The colours were there, and they look nice enough, but a bit of sun would have
brought the scene to life.
More of the same.

I drove back through Inshnaich forest which is another lovely pine forest, there is something about pine forests that I find incredibly serene. Probably to do with the repetitive, orderly perfection, with every tree in its place and everything placed just so. That of course makes me sound like some kind of perfectionist control freak, never truly content until nature herself is trained into order. Good.

I stopped at the tiny settlement of Feshiebridge to get some shots of the distant mountains, with turbulent clouds roaming above them. Needless to say, the light that brought the scene to life and caught my attention in the first place disappeared from the mountains, and didn’t return.

Another shot that could have been so much better with a bit of light on the ground.

On the drive back I stopped to get a shot of Ruthven Barracks. During the 18th century after the 1715 Jacobite Uprisings, the British Government decided to tighten its grip on the Scottish Highlands by building four fortified barracks in strategic locations, with Ruthven Barracks being one of them.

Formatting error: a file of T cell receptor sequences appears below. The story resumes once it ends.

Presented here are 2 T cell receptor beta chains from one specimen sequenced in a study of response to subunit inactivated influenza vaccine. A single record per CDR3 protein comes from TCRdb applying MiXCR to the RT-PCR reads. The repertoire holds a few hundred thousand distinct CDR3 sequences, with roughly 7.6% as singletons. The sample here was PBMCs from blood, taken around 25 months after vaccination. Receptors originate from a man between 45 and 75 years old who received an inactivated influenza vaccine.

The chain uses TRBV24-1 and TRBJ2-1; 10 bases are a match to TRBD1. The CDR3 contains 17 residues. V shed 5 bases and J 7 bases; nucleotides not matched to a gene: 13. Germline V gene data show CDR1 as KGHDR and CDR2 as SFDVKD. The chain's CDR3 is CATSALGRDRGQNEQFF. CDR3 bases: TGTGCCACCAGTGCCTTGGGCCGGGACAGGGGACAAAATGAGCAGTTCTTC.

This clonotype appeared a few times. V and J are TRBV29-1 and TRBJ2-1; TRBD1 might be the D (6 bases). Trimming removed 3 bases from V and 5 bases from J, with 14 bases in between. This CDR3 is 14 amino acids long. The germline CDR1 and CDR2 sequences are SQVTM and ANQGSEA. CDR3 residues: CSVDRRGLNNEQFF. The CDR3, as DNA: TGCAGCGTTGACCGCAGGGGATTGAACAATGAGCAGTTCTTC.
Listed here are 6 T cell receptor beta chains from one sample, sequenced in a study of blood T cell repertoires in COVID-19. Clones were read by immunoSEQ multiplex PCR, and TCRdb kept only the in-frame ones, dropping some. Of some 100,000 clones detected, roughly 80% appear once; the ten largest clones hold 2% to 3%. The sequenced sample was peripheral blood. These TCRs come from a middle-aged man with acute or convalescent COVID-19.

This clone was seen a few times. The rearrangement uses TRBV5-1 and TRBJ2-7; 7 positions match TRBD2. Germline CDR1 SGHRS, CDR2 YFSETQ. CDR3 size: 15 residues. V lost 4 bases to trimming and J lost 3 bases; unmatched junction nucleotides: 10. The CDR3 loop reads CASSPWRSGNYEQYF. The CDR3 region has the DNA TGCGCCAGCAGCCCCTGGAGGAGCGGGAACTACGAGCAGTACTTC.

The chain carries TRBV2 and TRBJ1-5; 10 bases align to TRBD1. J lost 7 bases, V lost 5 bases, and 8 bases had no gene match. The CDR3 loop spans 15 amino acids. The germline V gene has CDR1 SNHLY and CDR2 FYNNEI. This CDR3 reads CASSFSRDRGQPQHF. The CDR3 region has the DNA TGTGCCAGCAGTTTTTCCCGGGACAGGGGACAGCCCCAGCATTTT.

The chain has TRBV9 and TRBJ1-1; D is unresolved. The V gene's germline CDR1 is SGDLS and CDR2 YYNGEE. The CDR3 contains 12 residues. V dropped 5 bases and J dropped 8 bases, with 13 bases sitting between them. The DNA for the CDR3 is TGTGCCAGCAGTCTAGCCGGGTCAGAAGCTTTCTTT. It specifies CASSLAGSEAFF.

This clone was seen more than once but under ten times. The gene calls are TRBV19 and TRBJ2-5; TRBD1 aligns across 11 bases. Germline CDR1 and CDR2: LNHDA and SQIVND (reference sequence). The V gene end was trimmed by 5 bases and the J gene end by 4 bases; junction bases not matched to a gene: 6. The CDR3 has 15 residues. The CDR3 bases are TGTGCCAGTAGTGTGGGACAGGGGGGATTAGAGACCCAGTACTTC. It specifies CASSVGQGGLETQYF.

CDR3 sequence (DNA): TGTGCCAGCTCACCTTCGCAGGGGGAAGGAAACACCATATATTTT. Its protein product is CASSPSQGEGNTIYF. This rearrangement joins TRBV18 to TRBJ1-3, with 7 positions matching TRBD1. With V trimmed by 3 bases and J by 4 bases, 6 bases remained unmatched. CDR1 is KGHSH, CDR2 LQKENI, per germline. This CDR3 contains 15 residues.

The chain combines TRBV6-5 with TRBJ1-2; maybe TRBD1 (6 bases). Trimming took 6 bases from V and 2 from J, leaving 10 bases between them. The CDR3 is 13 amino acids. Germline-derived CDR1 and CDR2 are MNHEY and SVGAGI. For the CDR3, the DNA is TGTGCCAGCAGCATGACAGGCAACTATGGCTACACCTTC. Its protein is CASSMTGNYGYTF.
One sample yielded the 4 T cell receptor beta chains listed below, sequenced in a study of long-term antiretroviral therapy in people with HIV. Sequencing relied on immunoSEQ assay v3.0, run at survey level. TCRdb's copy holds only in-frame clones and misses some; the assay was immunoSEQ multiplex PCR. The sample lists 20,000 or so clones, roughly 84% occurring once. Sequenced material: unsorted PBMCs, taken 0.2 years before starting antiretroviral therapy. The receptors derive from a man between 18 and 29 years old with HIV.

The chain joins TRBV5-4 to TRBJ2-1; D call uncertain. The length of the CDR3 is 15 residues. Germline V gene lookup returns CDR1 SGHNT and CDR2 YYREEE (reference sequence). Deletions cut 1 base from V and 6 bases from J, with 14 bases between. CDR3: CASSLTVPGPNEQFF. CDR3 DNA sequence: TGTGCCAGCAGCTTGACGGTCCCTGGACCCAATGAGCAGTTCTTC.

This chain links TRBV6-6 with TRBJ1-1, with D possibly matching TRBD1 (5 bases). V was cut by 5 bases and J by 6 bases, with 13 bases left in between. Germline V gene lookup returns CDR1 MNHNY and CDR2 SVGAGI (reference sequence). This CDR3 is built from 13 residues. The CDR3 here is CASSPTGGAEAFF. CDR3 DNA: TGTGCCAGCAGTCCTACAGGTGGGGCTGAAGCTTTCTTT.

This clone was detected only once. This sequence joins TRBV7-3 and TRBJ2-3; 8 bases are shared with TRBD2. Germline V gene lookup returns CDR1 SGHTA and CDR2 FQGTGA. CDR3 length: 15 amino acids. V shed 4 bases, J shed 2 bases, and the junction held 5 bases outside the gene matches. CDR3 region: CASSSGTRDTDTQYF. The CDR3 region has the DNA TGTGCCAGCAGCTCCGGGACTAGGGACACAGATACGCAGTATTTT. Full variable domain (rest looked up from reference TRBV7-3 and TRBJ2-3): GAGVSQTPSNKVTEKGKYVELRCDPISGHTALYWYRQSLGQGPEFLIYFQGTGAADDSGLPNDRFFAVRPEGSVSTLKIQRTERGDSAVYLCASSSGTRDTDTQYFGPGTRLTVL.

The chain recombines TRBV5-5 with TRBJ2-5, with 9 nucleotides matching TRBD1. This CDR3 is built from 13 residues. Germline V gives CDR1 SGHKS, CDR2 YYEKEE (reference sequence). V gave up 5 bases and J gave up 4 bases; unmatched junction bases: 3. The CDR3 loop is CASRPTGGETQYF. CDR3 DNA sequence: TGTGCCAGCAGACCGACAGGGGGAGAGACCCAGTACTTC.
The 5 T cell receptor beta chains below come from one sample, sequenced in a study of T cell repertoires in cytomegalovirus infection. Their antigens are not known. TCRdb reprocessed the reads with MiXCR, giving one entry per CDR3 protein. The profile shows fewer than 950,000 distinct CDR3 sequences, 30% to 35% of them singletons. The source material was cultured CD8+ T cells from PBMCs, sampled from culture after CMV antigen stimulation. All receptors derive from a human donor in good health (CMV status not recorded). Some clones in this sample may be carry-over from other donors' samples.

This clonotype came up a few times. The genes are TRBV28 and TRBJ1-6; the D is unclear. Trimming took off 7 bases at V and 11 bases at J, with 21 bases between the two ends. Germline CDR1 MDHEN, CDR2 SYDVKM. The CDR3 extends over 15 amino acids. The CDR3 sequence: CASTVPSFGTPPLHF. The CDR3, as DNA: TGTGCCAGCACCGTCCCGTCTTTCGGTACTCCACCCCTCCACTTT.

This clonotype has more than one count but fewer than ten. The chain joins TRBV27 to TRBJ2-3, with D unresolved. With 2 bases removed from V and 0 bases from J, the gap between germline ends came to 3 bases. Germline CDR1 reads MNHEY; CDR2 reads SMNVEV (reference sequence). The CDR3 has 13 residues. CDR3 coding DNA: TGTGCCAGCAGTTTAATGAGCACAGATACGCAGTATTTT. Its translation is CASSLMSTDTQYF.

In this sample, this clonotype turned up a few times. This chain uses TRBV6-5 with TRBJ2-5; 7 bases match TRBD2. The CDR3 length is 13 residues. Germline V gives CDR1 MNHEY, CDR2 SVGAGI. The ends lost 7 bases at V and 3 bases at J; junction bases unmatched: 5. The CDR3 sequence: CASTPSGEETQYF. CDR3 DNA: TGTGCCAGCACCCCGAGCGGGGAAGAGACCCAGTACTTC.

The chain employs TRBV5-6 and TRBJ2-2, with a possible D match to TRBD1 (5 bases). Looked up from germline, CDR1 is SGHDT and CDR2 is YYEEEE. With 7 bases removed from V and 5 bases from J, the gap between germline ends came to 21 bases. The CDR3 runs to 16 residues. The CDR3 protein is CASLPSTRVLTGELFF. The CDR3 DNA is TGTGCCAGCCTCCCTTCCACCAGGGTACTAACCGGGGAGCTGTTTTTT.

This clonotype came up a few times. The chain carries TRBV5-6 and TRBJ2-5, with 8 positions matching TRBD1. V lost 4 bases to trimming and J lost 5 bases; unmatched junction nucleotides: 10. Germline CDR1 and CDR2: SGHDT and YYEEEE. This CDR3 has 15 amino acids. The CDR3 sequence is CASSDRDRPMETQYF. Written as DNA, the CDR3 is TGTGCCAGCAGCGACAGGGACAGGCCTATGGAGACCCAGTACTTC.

On the day after the Battle of Culloden as many as 3,000 Jacobites assembled at Fort Ruthven, they set fire to the barracks and the remains today are pretty much how it was left by the departing Jacobites on 17 April 1746. Most of the exterior walls remain but little of the interior structure, flooring or roofing survives.

The Barracks under a gloomy sky.

Just outside Glen Coe I stopped to get some night shots from Ballachulish Bridge, looking towards Loch Leven in one direction and Loch Linnhe in the other, before heading onwards into the village itself.

Looking over Loch Leven towards the village of Glen Coe, whose light is reflected
in the overhanging clouds.
Looking the other way over Loch Linnhe, with the Ballachulish Hotel on the left.

I couldn’t face cooking in the windy darkness, so I violated my golden rule for the trip – spend as little as possible, and made myself at home in the Glencoe Gathering, despite the late hour they were happy to serve me a big burger, and a big glass of wine, which cheered me enormously.

After a tiring day of waiting around for the weather to be more to my liking, I was not looking forward to scrabbling around in the tent like an animal, in a bid to warm up some crap in a can, whose resemblance to real food was nothing more than cursory.

I new I should have gone glamping.

As regards the wildlife, I did see a red squirrel. Admittedly it was running across a main road in one of the towns, so not the idyllic rural setting I was imagining, but nonetheless it was the first one i'd ever seen, so I was suitably chuffed.